Just as in the UK, Irish higher education has derived considerable income from the teaching of international students, as my colleagues who spoke earlier have mentioned. An excellent Bills digest for this Bill was prepared by the Oireachtas Library and Research Service. It references the Central Statistics Office data on how the direct output of English language training in private and HEA-funded institutes was worth approximately €800 million in 2014-15. Further output effects of the sector produce an additional €800 million. This brings the figure in total to approximately €1.6 billion. It is Government policy to try to develop value in this sector to approximately €2 billion worth of net benefit to the economy by the coming academic year.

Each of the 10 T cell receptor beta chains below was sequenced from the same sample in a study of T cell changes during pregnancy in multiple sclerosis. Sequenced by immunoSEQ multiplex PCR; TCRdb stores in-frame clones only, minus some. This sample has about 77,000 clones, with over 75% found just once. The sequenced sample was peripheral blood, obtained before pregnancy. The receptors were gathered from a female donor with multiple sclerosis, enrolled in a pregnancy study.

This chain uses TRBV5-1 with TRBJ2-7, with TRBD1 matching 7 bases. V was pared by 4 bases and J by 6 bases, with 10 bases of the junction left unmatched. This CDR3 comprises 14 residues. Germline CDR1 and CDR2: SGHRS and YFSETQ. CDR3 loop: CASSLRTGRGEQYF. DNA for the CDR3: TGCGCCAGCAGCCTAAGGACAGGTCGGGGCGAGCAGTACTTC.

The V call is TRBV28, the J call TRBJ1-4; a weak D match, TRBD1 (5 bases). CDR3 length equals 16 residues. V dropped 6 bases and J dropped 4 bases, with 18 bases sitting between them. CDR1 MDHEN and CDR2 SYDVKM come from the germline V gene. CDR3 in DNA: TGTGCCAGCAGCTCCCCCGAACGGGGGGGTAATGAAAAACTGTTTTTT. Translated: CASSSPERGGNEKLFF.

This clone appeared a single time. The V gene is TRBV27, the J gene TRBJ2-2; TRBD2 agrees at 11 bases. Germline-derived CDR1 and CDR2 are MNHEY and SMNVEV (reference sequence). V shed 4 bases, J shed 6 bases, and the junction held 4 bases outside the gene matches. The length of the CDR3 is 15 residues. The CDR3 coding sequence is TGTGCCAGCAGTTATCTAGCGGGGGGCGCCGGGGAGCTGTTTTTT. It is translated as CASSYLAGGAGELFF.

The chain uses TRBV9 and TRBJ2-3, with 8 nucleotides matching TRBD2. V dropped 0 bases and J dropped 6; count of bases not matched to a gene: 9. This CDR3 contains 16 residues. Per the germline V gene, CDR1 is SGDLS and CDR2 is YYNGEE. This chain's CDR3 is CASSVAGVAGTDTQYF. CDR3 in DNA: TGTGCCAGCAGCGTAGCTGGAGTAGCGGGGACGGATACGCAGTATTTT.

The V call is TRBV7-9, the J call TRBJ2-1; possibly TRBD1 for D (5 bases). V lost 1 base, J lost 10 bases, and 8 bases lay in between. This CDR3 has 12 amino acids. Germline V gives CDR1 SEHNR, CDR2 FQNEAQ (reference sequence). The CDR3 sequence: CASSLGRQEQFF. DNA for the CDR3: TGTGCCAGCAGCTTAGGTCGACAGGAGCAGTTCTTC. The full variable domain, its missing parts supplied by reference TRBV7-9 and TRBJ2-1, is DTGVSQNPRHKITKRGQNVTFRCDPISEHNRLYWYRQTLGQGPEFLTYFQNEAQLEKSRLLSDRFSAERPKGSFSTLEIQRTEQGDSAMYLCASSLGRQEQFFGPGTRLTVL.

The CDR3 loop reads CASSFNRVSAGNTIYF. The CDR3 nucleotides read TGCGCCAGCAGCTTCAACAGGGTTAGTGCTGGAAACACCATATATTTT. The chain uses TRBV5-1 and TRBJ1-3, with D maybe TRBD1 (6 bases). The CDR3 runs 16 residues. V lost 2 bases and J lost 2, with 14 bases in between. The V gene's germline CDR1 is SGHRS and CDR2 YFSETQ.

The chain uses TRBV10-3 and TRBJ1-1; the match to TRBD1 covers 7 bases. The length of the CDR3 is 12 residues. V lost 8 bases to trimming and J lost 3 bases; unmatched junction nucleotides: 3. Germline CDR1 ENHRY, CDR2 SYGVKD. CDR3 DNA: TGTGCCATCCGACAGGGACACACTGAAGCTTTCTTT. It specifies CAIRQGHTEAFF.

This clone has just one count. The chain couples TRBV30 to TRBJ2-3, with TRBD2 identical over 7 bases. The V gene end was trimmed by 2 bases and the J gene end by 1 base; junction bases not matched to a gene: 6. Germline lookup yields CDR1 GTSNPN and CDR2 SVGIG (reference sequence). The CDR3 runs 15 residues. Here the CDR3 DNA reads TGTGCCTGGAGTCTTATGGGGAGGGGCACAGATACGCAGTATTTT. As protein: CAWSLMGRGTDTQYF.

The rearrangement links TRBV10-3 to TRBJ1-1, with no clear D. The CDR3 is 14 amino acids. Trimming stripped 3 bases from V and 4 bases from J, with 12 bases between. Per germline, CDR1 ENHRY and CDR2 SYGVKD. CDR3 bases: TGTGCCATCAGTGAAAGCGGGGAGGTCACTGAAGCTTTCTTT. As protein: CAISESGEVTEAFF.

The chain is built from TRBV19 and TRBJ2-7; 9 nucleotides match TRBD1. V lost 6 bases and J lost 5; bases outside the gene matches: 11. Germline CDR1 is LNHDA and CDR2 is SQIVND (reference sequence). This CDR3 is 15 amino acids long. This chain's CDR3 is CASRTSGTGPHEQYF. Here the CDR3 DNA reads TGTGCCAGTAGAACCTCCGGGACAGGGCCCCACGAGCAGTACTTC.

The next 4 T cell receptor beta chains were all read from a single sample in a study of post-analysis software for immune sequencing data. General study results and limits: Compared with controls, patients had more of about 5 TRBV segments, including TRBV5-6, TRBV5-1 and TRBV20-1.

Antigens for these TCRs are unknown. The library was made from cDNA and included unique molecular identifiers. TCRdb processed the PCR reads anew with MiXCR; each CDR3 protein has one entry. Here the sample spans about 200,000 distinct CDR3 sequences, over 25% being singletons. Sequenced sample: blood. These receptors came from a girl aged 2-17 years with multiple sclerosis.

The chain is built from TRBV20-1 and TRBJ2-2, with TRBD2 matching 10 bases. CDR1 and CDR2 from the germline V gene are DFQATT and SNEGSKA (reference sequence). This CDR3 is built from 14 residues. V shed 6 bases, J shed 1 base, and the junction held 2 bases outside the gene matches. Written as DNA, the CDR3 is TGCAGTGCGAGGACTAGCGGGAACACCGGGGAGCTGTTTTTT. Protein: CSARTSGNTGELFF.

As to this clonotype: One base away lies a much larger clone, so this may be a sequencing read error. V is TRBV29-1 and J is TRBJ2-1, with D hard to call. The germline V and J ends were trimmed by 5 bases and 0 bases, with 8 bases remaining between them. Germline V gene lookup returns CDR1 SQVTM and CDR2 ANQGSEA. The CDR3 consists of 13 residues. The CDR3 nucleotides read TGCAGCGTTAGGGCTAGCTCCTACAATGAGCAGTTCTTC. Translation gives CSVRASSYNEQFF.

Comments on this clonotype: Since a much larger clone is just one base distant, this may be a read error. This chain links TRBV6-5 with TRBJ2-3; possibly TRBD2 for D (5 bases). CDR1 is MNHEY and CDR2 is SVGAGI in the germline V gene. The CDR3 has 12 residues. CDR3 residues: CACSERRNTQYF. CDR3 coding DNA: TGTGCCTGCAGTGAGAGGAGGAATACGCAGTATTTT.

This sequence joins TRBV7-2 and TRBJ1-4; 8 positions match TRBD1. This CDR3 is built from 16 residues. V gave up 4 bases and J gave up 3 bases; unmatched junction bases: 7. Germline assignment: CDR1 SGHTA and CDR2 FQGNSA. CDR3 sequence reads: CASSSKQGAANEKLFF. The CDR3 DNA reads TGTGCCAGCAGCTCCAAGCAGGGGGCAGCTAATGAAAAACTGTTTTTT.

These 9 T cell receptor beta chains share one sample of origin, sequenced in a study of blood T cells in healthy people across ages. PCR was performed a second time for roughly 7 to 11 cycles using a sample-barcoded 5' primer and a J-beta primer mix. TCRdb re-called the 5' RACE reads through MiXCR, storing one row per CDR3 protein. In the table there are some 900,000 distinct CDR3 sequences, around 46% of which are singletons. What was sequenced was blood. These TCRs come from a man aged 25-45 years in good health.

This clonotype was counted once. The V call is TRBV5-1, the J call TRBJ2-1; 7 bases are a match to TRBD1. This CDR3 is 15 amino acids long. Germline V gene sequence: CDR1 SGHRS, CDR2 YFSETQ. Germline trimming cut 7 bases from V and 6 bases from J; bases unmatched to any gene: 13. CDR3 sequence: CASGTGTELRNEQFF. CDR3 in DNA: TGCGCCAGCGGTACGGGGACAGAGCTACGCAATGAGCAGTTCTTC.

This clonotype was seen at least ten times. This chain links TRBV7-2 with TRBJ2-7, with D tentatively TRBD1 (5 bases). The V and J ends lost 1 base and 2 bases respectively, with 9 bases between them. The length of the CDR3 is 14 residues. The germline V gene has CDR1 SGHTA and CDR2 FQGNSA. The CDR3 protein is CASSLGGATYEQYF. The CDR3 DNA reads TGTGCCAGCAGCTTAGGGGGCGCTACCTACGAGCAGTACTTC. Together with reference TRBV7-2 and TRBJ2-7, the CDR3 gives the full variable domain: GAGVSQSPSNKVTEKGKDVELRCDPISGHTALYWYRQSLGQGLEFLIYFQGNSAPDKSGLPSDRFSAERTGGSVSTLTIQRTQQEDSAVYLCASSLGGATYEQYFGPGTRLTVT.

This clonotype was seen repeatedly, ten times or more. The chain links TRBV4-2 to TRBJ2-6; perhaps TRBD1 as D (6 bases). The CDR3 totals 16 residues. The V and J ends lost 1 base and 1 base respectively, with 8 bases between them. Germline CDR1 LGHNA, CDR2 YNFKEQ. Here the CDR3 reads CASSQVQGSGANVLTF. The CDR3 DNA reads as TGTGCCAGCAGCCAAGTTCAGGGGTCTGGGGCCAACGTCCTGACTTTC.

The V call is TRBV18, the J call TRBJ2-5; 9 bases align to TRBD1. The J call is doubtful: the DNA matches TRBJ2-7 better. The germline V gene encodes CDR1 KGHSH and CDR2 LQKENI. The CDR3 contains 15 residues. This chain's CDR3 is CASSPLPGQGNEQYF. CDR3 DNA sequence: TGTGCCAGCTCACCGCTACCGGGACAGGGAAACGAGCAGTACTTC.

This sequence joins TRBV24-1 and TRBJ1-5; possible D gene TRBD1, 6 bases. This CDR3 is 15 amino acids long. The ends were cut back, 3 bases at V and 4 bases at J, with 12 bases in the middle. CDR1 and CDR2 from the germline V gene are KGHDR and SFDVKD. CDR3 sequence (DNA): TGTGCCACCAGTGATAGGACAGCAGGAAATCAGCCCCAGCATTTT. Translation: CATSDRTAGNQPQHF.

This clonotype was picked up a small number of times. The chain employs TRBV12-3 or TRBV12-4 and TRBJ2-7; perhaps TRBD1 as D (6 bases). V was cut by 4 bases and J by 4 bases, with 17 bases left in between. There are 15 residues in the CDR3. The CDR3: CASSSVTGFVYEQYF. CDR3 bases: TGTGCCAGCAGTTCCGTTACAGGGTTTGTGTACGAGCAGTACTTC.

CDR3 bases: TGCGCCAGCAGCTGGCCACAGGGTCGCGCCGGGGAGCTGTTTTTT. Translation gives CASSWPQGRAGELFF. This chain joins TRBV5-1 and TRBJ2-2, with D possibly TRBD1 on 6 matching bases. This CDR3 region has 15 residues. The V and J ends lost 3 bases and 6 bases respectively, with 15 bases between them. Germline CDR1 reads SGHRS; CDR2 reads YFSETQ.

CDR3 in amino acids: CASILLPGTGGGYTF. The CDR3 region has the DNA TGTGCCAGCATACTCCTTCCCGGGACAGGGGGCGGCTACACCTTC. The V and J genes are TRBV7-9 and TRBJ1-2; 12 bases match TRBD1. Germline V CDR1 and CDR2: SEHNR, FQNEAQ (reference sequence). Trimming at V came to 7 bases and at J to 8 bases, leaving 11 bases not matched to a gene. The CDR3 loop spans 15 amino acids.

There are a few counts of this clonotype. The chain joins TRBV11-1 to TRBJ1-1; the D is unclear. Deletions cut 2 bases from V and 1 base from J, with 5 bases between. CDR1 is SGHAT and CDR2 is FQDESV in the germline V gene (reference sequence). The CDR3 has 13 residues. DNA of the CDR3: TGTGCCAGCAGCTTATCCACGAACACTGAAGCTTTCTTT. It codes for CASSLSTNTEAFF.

A core principle underlying the development is the protection of enrolled learners – the students themselves.

Section 65 of the 2012 Act made arrangements for QQI to protect these students where an education provider is unable to deliver a programme. Hopefully, this provision will be greatly strengthened by section 25 and the other sections of the Bill before us, including sections 27 and 28, and by the creation of the learner protection fund in particular. Section 29 replaces section 66 of the 2012 Act, and provides that in the event of a college programme default, the learner protection fund may be used by QQI to defray costs of completion of the enrolled learner programme, defray payment of fees for transfer onto another similar programme with a different provider or pay a refund to the enrolled learner. That section, and the creation of this fund, are very welcome.